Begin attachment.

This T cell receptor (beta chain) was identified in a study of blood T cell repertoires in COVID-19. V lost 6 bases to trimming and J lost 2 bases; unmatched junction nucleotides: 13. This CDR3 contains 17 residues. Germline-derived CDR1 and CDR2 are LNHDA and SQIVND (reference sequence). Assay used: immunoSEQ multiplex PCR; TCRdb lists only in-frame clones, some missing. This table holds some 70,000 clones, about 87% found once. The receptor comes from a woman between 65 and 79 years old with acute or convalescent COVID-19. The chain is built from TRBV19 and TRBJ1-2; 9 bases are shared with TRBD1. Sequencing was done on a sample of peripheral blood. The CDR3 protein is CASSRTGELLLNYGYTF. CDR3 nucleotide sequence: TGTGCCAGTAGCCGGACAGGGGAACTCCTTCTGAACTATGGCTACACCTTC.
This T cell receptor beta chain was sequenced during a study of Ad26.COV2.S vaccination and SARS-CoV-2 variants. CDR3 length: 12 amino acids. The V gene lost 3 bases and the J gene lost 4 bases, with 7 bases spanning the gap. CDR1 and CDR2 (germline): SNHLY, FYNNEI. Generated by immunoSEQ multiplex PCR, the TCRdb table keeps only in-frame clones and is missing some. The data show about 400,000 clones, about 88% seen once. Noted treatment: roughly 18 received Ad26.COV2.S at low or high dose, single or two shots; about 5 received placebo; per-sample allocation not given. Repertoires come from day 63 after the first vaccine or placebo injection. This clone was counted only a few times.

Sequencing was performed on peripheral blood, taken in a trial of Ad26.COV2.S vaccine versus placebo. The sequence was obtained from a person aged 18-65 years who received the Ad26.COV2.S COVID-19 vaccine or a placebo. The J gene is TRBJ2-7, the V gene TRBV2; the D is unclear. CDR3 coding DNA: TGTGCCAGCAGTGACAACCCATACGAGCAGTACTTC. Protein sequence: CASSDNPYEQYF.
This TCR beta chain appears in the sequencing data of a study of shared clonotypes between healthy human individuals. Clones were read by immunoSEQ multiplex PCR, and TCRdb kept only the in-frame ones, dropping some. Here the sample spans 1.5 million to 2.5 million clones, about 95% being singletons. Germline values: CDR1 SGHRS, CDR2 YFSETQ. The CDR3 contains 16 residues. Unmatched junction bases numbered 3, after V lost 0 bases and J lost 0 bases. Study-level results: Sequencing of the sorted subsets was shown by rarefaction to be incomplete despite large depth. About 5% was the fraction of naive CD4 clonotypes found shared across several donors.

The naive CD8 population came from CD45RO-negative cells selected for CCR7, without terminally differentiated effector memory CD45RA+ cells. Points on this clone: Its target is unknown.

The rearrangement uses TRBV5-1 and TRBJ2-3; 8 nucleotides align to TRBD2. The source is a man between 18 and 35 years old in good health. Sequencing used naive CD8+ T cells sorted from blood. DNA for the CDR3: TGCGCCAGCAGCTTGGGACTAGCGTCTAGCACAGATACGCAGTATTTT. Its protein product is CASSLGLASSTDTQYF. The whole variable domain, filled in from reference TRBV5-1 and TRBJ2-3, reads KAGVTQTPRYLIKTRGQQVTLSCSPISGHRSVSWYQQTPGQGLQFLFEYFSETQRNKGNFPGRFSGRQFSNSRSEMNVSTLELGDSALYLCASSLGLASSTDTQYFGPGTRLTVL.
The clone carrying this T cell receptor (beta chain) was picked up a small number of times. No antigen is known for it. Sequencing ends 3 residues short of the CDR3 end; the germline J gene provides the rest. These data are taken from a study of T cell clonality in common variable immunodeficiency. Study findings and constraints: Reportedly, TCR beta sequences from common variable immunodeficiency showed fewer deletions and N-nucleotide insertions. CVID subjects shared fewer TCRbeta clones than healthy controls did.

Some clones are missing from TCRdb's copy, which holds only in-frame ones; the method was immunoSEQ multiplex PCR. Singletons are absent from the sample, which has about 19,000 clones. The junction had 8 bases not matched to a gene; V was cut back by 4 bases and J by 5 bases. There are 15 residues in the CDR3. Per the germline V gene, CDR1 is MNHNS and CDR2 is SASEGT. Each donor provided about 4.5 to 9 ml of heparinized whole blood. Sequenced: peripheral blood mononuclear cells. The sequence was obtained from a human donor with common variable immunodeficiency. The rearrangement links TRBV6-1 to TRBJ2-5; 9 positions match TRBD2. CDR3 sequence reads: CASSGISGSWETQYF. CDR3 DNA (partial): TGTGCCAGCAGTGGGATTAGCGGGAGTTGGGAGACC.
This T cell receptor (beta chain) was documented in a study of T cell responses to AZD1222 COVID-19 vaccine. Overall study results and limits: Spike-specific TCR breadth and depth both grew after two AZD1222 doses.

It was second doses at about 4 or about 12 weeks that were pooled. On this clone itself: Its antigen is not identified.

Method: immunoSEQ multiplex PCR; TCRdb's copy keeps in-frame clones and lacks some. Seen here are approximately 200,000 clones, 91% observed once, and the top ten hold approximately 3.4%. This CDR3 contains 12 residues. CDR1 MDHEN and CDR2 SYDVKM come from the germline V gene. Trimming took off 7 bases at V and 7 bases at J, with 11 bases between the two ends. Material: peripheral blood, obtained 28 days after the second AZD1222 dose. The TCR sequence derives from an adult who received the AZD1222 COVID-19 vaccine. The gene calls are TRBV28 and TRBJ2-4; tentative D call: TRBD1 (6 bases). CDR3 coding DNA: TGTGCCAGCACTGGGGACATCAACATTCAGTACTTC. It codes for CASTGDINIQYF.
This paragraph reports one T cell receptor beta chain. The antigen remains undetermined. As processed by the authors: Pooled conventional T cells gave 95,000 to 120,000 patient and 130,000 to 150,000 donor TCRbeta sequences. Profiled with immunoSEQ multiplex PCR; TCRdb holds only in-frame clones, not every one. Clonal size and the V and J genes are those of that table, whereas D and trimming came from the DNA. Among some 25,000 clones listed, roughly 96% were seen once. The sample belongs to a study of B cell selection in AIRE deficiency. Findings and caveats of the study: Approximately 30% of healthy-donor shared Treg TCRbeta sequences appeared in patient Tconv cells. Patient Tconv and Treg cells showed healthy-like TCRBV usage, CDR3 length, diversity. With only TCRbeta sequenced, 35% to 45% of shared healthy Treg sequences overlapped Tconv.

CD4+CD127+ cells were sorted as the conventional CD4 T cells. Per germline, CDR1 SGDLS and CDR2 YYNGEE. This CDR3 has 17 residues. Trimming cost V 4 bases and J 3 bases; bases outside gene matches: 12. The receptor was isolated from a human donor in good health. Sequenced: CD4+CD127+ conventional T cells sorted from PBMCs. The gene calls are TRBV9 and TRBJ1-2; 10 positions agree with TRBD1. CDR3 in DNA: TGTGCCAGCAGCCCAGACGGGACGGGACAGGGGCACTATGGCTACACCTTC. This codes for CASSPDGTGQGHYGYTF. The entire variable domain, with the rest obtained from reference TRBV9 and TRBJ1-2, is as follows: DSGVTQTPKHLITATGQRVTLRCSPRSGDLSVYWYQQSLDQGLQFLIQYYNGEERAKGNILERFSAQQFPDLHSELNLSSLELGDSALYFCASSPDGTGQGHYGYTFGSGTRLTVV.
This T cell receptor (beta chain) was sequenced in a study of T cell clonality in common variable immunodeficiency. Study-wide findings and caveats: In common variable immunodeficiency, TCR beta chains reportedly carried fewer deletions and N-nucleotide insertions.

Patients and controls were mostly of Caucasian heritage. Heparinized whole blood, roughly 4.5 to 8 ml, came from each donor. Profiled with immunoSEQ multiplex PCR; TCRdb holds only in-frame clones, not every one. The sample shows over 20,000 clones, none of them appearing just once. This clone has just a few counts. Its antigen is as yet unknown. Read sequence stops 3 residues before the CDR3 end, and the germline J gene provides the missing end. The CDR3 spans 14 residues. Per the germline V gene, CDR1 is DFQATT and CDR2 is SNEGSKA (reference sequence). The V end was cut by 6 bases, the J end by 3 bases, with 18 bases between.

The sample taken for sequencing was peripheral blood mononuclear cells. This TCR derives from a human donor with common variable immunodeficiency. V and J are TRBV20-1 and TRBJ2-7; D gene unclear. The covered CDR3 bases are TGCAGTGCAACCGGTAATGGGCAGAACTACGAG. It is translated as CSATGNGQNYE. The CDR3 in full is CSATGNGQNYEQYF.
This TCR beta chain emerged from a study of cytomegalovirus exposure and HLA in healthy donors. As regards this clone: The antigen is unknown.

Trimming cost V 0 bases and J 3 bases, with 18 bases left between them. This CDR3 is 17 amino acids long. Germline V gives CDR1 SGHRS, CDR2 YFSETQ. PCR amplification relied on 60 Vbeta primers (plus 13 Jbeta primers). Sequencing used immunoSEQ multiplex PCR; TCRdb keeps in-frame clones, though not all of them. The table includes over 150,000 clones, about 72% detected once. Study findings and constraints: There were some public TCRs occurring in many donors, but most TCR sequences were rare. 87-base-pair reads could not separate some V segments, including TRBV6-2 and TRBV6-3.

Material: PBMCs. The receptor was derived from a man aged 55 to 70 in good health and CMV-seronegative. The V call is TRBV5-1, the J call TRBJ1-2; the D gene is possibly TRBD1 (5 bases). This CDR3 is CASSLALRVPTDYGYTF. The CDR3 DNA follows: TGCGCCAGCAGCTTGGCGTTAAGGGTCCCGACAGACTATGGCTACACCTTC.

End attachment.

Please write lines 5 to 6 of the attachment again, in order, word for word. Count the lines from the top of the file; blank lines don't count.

The naive CD8 population came from CD45RO-negative cells selected for CCR7, without terminally differentiated effector memory CD45RA+ cells. Points on this clone: Its target is unknown.

The rearrangement uses TRBV5-1 and TRBJ2-3; 8 nucleotides align to TRBD2. The source is a man between 18 and 35 years old in good health. Sequencing used naive CD8+ T cells sorted from blood. DNA for the CDR3: TGCGCCAGCAGCTTGGGACTAGCGTCTAGCACAGATACGCAGTATTTT. Its protein product is CASSLGLASSTDTQYF. The whole variable domain, filled in from reference TRBV5-1 and TRBJ2-3, reads KAGVTQTPRYLIKTRGQQVTLSCSPISGHRSVSWYQQTPGQGLQFLFEYFSETQRNKGNFPGRFSGRQFSNSRSEMNVSTLELGDSALYLCASSLGLASSTDTQYFGPGTRLTVL.